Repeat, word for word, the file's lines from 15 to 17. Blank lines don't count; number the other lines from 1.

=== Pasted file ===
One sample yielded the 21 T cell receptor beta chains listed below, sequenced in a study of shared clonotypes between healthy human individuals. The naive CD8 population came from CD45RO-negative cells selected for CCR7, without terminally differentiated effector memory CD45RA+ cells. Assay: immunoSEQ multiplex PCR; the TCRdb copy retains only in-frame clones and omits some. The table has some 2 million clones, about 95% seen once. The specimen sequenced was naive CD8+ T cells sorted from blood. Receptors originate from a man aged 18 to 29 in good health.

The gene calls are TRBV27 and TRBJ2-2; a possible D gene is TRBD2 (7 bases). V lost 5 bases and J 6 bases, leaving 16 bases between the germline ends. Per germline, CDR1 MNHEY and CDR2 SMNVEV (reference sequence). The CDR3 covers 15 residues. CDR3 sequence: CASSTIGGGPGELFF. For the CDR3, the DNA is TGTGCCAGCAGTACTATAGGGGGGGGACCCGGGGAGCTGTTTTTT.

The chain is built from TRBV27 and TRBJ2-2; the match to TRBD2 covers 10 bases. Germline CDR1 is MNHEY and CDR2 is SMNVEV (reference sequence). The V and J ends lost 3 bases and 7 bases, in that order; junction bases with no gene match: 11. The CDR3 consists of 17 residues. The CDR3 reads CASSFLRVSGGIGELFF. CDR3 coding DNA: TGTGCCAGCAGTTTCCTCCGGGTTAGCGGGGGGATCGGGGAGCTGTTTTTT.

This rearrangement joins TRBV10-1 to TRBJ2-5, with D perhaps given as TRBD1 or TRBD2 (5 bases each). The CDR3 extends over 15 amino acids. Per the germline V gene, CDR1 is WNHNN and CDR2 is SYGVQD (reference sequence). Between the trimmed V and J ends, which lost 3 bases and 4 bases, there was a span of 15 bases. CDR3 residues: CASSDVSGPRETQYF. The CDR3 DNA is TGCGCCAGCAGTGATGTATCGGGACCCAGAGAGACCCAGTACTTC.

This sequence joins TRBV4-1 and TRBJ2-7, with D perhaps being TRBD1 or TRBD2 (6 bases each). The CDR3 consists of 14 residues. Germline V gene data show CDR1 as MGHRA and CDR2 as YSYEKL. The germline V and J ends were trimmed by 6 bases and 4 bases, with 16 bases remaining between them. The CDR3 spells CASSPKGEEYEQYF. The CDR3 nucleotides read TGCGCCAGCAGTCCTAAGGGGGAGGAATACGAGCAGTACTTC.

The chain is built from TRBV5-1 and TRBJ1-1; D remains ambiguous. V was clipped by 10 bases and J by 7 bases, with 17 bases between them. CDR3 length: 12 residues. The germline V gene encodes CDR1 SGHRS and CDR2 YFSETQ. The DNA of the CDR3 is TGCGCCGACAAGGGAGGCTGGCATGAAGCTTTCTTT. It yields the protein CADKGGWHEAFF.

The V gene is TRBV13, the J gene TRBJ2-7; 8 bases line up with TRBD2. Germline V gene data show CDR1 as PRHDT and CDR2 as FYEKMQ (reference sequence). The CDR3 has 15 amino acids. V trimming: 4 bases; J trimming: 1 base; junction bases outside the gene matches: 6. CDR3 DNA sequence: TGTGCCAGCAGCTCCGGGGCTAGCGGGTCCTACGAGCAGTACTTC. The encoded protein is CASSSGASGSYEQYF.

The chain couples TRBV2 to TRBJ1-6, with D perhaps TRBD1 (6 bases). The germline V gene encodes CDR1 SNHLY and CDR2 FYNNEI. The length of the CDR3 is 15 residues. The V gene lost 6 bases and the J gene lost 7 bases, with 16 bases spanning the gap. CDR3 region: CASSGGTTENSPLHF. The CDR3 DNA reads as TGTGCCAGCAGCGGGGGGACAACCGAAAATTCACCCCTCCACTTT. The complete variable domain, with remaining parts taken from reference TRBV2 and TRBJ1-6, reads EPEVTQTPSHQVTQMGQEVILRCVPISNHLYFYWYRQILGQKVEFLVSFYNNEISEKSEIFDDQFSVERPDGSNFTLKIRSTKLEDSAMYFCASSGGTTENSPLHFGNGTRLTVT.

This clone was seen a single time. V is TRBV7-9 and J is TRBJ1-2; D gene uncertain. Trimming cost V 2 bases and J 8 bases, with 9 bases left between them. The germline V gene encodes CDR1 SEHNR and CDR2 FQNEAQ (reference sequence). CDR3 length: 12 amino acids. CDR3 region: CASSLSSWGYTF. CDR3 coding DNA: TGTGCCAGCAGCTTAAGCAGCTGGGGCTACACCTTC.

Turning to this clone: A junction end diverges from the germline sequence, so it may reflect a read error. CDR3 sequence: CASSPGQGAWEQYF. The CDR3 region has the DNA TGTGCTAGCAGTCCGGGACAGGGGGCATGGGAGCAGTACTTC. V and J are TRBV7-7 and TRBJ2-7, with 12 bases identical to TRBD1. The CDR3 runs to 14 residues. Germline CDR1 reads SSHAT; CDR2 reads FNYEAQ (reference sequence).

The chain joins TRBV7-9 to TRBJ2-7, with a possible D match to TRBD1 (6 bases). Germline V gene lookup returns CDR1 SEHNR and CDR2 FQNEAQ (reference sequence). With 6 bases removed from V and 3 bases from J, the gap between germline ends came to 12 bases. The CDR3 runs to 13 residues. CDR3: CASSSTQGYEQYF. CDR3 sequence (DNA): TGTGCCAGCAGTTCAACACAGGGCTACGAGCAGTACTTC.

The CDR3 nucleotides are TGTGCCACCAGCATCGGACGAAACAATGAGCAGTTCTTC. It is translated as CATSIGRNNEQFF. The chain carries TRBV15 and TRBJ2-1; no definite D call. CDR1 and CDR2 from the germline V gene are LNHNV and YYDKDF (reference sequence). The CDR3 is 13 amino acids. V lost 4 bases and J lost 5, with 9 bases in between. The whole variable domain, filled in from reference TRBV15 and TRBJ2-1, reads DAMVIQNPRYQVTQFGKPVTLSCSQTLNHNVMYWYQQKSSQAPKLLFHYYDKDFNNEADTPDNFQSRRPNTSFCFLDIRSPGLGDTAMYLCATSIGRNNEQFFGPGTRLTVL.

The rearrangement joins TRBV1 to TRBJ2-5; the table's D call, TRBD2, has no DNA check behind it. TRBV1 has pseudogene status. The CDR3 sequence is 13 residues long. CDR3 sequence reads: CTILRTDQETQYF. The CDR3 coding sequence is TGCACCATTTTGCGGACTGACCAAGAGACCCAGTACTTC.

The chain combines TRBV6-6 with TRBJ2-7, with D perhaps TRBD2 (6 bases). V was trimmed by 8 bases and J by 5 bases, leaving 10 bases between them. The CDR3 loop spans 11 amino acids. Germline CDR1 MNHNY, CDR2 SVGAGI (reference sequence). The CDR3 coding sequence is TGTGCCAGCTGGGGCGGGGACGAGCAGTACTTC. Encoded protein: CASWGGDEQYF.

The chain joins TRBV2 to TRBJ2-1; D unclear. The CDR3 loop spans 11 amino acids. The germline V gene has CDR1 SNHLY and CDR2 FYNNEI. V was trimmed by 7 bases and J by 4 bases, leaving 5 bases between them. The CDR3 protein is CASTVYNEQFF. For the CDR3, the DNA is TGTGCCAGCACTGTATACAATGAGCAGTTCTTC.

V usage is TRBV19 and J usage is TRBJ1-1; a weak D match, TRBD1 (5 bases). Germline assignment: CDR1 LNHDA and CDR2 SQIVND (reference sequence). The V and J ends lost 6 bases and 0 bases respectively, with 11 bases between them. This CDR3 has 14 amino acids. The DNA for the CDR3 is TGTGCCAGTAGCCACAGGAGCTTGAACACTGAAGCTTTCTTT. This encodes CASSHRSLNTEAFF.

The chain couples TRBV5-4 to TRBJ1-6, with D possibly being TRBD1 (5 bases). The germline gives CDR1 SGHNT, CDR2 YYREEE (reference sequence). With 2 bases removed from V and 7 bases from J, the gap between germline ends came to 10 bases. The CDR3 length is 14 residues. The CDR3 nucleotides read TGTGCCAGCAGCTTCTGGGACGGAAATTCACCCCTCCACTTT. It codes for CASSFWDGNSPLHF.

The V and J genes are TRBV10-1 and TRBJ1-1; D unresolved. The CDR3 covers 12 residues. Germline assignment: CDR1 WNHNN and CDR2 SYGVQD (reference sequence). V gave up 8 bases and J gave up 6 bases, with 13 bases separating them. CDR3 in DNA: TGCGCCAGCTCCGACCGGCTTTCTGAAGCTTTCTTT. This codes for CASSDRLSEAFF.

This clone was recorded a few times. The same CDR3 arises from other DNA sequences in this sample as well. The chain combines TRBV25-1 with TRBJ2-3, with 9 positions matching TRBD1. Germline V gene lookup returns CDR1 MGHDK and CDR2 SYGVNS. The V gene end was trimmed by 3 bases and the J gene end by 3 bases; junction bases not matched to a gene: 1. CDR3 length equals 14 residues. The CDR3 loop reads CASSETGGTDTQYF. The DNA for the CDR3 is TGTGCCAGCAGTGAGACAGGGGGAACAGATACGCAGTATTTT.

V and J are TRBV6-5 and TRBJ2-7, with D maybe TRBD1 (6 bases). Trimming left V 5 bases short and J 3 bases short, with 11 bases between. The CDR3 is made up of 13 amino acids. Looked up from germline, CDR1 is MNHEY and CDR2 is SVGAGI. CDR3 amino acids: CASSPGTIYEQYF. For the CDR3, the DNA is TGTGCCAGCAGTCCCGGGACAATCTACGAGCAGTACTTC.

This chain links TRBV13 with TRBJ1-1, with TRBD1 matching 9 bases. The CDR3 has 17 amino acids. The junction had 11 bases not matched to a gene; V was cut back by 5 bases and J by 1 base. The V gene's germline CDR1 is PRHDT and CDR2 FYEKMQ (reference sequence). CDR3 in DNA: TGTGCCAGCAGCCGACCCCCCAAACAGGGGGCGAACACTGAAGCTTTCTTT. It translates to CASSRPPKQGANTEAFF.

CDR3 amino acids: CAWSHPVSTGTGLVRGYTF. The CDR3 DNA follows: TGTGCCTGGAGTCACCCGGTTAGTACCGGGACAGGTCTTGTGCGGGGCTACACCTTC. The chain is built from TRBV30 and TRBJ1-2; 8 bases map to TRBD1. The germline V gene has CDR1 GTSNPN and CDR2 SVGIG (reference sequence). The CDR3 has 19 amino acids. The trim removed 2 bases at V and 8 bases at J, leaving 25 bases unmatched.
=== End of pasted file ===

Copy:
The chain joins TRBV2 to TRBJ2-1; D unclear. The CDR3 loop spans 11 amino acids. The germline V gene has CDR1 SNHLY and CDR2 FYNNEI. V was trimmed by 7 bases and J by 4 bases, leaving 5 bases between them. The CDR3 protein is CASTVYNEQFF. For the CDR3, the DNA is TGTGCCAGCACTGTATACAATGAGCAGTTCTTC.

V usage is TRBV19 and J usage is TRBJ1-1; a weak D match, TRBD1 (5 bases). Germline assignment: CDR1 LNHDA and CDR2 SQIVND (reference sequence). The V and J ends lost 6 bases and 0 bases respectively, with 11 bases between them. This CDR3 has 14 amino acids. The DNA for the CDR3 is TGTGCCAGTAGCCACAGGAGCTTGAACACTGAAGCTTTCTTT. This encodes CASSHRSLNTEAFF.

The chain couples TRBV5-4 to TRBJ1-6, with D possibly being TRBD1 (5 bases). The germline gives CDR1 SGHNT, CDR2 YYREEE (reference sequence). With 2 bases removed from V and 7 bases from J, the gap between germline ends came to 10 bases. The CDR3 length is 14 residues. The CDR3 nucleotides read TGTGCCAGCAGCTTCTGGGACGGAAATTCACCCCTCCACTTT. It codes for CASSFWDGNSPLHF.